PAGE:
The song is also longer than average, but there’s only one other album track that’s shorter (and only slightly shorter), with all the rest exceeding its length, especially “To Walk Among Ghosts” at 10 minutes and the 11-minute closer “Something Cruel Within“. Despite the significant song lengths, however, they don’t overstay their welcome. The band’s evident strategy, which repeatedly succeeds, was to use the time to spirit the listener away from the mundane world, to produce dark reveries and to shake the soul (as well as the spine and skull).
As in the album opener, the success of that strategy across the other tracks is anchored by Voidhaven‘s knack for crafting soulful but stricken melodies, both instrumentally and vocally, and their repeated creation of stark contrasts in sound and mood.
Every song is heavy enough to make you feel like the earth is quaking beneath your feet or like megaton bombs are detonating just outside your door; the growled vocals scrape like bone saws; and when the music towers (as it always eventually will), the effect is both awe-inspiring and apocalyptic, wondrous but hopeless. On the other hand, the recurring contributions of the piano and vocalist Simon‘s solemn and soaring singing voice create softer moments of reverent remembrance and poignant grief.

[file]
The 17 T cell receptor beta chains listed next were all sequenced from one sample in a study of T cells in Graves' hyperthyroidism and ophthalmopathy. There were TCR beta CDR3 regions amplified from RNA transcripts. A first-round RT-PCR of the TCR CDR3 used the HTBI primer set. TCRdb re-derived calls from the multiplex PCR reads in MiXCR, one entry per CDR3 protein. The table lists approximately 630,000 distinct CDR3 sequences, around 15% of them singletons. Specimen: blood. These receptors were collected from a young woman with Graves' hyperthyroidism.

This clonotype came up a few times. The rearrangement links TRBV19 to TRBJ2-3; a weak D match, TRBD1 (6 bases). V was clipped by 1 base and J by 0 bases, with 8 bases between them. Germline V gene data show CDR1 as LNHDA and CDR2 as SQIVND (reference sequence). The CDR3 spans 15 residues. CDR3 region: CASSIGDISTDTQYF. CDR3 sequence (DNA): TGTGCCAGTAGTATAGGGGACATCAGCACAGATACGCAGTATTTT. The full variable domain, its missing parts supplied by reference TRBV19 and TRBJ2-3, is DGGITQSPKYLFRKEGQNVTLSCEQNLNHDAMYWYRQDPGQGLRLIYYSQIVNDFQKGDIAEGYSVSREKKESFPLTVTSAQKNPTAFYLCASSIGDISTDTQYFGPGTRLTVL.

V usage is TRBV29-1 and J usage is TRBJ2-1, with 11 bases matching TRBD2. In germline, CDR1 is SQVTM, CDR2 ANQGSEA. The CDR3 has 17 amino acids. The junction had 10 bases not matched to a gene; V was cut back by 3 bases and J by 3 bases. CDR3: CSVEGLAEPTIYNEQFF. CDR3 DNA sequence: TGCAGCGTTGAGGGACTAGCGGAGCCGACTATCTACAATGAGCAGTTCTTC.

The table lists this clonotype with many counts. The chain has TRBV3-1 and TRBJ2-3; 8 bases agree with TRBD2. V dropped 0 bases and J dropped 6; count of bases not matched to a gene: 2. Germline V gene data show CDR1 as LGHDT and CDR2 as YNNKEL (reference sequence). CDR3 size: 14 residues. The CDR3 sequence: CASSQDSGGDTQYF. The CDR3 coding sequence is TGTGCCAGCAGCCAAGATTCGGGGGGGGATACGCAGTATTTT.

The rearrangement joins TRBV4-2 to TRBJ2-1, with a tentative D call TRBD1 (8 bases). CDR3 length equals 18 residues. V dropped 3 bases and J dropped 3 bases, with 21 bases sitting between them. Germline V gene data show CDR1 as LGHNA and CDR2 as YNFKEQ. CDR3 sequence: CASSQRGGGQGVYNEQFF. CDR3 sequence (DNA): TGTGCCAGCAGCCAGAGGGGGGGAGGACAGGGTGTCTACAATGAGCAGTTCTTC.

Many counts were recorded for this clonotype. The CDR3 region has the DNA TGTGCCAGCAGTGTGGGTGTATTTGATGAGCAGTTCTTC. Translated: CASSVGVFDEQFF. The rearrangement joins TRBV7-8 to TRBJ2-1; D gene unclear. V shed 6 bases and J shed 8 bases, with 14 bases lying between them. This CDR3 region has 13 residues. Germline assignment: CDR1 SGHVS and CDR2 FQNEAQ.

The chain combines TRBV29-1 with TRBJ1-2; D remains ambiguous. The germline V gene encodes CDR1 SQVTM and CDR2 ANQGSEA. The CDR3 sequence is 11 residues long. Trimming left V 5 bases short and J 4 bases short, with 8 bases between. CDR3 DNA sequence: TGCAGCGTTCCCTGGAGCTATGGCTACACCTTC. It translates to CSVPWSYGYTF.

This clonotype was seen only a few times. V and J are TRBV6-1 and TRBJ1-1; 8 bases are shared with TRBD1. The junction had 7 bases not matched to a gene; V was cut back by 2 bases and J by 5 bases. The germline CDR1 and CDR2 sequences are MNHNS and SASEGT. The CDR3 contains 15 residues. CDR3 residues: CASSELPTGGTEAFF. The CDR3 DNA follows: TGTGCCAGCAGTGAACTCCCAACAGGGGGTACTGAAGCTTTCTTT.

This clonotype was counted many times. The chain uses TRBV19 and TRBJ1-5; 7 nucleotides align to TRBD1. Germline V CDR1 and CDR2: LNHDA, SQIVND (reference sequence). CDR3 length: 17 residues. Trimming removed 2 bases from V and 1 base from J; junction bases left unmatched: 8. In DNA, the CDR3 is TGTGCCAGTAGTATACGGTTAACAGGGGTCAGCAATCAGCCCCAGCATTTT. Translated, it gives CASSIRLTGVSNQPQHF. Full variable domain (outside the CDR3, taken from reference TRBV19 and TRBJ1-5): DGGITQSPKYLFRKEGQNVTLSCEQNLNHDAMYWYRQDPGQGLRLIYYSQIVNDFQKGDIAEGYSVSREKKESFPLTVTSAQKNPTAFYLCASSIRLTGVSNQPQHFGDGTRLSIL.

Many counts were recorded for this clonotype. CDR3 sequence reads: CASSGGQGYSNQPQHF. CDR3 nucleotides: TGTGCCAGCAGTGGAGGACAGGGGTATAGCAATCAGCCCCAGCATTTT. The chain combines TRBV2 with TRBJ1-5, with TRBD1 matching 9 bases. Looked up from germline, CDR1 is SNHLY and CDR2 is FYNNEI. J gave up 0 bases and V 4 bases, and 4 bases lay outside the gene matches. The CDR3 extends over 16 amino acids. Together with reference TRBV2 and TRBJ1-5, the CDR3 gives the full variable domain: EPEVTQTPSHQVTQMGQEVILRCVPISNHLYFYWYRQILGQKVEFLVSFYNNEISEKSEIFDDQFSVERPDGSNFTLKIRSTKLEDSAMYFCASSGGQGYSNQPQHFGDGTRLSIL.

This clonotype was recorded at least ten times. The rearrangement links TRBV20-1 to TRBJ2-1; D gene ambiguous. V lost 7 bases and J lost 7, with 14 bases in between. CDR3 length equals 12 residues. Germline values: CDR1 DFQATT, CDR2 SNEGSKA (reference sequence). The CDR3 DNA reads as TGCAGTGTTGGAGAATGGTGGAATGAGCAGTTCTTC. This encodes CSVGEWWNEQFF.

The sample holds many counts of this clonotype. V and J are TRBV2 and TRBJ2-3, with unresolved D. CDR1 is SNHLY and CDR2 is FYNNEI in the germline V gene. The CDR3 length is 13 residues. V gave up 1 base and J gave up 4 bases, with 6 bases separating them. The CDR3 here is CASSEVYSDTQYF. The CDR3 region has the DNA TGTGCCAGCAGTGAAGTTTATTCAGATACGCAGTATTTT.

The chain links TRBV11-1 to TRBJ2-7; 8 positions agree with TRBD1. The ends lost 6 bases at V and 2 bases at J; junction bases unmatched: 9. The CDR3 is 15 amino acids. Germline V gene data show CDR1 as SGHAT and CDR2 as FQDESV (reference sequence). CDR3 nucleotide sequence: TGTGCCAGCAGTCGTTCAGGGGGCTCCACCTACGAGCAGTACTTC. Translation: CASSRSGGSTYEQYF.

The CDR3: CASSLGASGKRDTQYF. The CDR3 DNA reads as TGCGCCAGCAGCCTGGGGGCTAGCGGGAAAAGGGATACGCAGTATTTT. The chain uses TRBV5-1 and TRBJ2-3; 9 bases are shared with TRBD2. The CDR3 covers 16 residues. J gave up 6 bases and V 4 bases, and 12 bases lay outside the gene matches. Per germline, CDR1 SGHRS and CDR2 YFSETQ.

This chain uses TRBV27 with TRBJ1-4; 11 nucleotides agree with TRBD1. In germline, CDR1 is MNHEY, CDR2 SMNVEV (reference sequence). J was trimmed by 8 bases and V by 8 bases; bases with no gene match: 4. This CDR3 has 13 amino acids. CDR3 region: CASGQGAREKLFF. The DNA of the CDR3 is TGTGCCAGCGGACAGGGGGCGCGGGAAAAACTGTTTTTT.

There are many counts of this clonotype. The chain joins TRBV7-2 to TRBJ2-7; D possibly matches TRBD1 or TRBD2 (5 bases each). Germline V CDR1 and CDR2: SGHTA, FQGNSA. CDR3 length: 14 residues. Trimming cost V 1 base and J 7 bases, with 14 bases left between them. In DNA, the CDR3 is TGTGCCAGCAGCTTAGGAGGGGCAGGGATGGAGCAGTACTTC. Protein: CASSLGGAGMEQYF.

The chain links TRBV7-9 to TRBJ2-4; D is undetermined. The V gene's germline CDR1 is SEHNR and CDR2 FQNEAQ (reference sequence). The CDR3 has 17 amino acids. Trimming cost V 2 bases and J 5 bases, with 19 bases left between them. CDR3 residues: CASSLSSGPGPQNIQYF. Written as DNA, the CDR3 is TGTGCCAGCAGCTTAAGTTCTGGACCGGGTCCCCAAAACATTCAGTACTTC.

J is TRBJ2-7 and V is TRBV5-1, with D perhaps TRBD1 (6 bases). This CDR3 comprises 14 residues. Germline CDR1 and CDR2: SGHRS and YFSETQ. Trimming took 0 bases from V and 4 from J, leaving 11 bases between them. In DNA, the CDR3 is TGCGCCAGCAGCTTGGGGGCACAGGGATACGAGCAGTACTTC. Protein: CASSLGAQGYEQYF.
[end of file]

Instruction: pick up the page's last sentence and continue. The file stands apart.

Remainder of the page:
“To Walk Among Ghosts” provides a striking example of those contrasts, creating a stunning amalgam of funeral doom, traditional doom, and doom/death. Moaning and glittering guitars drench the listener in feelings of deep loss and loneliness; there’s a call-and-response between the two vocal styles that’s gripping; and the song also heaves like a behemoth and jolts like a big pile-driver. The melodies carried by guitar, keys, and vocals are clarion-clear and deeply affecting, and the song’s grooves are massive and punishing.
Voidhaven don’t move fast. Even on a song named “The Everblazing Picture“, they mainly stagger at the pace of a wounded giant. But there are blazing glories in that song — magnificent guitar solos that extend like beseeching hands, singing performances that reach high in spine-tingling tones, and the beautiful embellishments of piano and symphonic strings. You’ll also discover, though you may not see it coming, that this song is one of the times when Voidhaven kick into a rocking groove and allow a measure of buoyant hope to become manifest.
To be clear, even though hope and joy are generally foreign to the realms where Voidhaven make their haunted home, there’s a lot of beauty to be found in the album’s glimmering instrumental reverberations, in its episodes of looming magnificence, and of course in the heart-felt and heart-breaking singing (“The Desolate Throne” provides a particularly stunning example of all those qualities). If we imagine their home, it might be like a crumbling mansion or ruined gothic castle in some netherworld that never sees the light of day, a place where the dead yet roam, crushed by loss but still remembering and seeking the life that left them.
Lithic will be released on June 9th by Ardua Music, on CD and digital formats, and it’s available for pre-order now. It comes recommended for fans of My Dying Bride, Swallow The Sun, Hamferd, Saturnus, and Officium Triste.